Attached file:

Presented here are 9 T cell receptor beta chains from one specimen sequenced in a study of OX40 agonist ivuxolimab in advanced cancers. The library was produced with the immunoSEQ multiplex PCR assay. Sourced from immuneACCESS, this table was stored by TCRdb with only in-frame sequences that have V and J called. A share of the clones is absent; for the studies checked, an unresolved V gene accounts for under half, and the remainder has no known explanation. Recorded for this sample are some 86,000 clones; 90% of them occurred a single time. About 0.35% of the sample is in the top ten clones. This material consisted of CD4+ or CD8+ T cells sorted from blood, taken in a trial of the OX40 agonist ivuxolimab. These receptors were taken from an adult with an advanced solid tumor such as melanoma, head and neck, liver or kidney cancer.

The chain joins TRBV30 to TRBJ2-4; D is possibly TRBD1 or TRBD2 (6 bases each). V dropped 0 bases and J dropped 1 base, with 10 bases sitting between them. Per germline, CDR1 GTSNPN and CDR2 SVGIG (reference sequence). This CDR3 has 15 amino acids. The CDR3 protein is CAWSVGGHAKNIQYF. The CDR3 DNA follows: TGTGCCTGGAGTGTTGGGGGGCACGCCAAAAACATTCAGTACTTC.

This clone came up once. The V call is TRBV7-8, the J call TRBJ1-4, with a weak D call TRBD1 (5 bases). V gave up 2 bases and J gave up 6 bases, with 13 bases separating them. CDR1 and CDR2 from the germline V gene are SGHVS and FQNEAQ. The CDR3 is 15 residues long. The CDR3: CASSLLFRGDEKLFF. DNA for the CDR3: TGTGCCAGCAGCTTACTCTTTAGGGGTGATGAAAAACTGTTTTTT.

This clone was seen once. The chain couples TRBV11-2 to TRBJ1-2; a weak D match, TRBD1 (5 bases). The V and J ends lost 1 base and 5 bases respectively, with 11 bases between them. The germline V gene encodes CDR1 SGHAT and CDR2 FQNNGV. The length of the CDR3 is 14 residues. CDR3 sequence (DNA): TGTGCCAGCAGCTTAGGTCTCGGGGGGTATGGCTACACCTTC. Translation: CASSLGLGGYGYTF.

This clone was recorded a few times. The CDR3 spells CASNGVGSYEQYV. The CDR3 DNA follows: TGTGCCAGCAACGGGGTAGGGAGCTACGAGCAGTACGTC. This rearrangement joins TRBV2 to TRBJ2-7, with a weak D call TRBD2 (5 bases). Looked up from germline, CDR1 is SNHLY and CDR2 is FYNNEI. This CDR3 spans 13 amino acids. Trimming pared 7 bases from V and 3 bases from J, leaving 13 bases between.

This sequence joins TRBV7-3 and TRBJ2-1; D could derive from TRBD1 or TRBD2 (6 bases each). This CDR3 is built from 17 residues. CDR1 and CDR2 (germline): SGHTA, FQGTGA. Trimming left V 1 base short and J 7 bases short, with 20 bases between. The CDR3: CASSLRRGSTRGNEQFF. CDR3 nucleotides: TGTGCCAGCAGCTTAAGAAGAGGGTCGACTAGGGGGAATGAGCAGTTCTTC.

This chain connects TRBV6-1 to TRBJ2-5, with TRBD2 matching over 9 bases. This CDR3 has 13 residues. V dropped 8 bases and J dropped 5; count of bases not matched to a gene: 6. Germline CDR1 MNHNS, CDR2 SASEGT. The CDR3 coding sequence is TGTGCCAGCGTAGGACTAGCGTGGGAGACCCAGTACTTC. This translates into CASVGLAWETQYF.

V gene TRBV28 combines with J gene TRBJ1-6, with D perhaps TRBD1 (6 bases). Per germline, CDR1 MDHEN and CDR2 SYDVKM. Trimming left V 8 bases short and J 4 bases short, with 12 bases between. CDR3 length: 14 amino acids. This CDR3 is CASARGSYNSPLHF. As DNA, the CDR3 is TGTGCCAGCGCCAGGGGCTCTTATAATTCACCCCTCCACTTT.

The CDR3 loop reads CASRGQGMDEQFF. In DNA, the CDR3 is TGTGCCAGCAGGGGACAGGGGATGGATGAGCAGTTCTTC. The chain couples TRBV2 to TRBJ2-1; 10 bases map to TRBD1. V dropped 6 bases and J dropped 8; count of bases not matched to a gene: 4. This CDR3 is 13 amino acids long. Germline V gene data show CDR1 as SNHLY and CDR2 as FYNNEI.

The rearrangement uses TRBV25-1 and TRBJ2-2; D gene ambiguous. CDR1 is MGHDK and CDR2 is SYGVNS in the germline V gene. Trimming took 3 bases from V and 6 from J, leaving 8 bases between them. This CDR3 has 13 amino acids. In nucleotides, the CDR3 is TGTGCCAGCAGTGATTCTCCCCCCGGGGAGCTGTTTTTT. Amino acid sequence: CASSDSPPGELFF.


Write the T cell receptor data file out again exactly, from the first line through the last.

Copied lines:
Presented here are 9 T cell receptor beta chains from one specimen sequenced in a study of OX40 agonist ivuxolimab in advanced cancers. The library was produced with the immunoSEQ multiplex PCR assay. Sourced from immuneACCESS, this table was stored by TCRdb with only in-frame sequences that have V and J called. A share of the clones is absent; for the studies checked, an unresolved V gene accounts for under half, and the remainder has no known explanation. Recorded for this sample are some 86,000 clones; 90% of them occurred a single time. About 0.35% of the sample is in the top ten clones. This material consisted of CD4+ or CD8+ T cells sorted from blood, taken in a trial of the OX40 agonist ivuxolimab. These receptors were taken from an adult with an advanced solid tumor such as melanoma, head and neck, liver or kidney cancer.

The chain joins TRBV30 to TRBJ2-4; D is possibly TRBD1 or TRBD2 (6 bases each). V dropped 0 bases and J dropped 1 base, with 10 bases sitting between them. Per germline, CDR1 GTSNPN and CDR2 SVGIG (reference sequence). This CDR3 has 15 amino acids. The CDR3 protein is CAWSVGGHAKNIQYF. The CDR3 DNA follows: TGTGCCTGGAGTGTTGGGGGGCACGCCAAAAACATTCAGTACTTC.

This clone came up once. The V call is TRBV7-8, the J call TRBJ1-4, with a weak D call TRBD1 (5 bases). V gave up 2 bases and J gave up 6 bases, with 13 bases separating them. CDR1 and CDR2 from the germline V gene are SGHVS and FQNEAQ. The CDR3 is 15 residues long. The CDR3: CASSLLFRGDEKLFF. DNA for the CDR3: TGTGCCAGCAGCTTACTCTTTAGGGGTGATGAAAAACTGTTTTTT.

This clone was seen once. The chain couples TRBV11-2 to TRBJ1-2; a weak D match, TRBD1 (5 bases). The V and J ends lost 1 base and 5 bases respectively, with 11 bases between them. The germline V gene encodes CDR1 SGHAT and CDR2 FQNNGV. The length of the CDR3 is 14 residues. CDR3 sequence (DNA): TGTGCCAGCAGCTTAGGTCTCGGGGGGTATGGCTACACCTTC. Translation: CASSLGLGGYGYTF.

This clone was recorded a few times. The CDR3 spells CASNGVGSYEQYV. The CDR3 DNA follows: TGTGCCAGCAACGGGGTAGGGAGCTACGAGCAGTACGTC. This rearrangement joins TRBV2 to TRBJ2-7, with a weak D call TRBD2 (5 bases). Looked up from germline, CDR1 is SNHLY and CDR2 is FYNNEI. This CDR3 spans 13 amino acids. Trimming pared 7 bases from V and 3 bases from J, leaving 13 bases between.

This sequence joins TRBV7-3 and TRBJ2-1; D could derive from TRBD1 or TRBD2 (6 bases each). This CDR3 is built from 17 residues. CDR1 and CDR2 (germline): SGHTA, FQGTGA. Trimming left V 1 base short and J 7 bases short, with 20 bases between. The CDR3: CASSLRRGSTRGNEQFF. CDR3 nucleotides: TGTGCCAGCAGCTTAAGAAGAGGGTCGACTAGGGGGAATGAGCAGTTCTTC.

This chain connects TRBV6-1 to TRBJ2-5, with TRBD2 matching over 9 bases. This CDR3 has 13 residues. V dropped 8 bases and J dropped 5; count of bases not matched to a gene: 6. Germline CDR1 MNHNS, CDR2 SASEGT. The CDR3 coding sequence is TGTGCCAGCGTAGGACTAGCGTGGGAGACCCAGTACTTC. This translates into CASVGLAWETQYF.

V gene TRBV28 combines with J gene TRBJ1-6, with D perhaps TRBD1 (6 bases). Per germline, CDR1 MDHEN and CDR2 SYDVKM. Trimming left V 8 bases short and J 4 bases short, with 12 bases between. CDR3 length: 14 amino acids. This CDR3 is CASARGSYNSPLHF. As DNA, the CDR3 is TGTGCCAGCGCCAGGGGCTCTTATAATTCACCCCTCCACTTT.

The CDR3 loop reads CASRGQGMDEQFF. In DNA, the CDR3 is TGTGCCAGCAGGGGACAGGGGATGGATGAGCAGTTCTTC. The chain couples TRBV2 to TRBJ2-1; 10 bases map to TRBD1. V dropped 6 bases and J dropped 8; count of bases not matched to a gene: 4. This CDR3 is 13 amino acids long. Germline V gene data show CDR1 as SNHLY and CDR2 as FYNNEI.

The rearrangement uses TRBV25-1 and TRBJ2-2; D gene ambiguous. CDR1 is MGHDK and CDR2 is SYGVNS in the germline V gene. Trimming took 3 bases from V and 6 from J, leaving 8 bases between them. This CDR3 has 13 amino acids. In nucleotides, the CDR3 is TGTGCCAGCAGTGATTCTCCCCCCGGGGAGCTGTTTTTT. Amino acid sequence: CASSDSPPGELFF.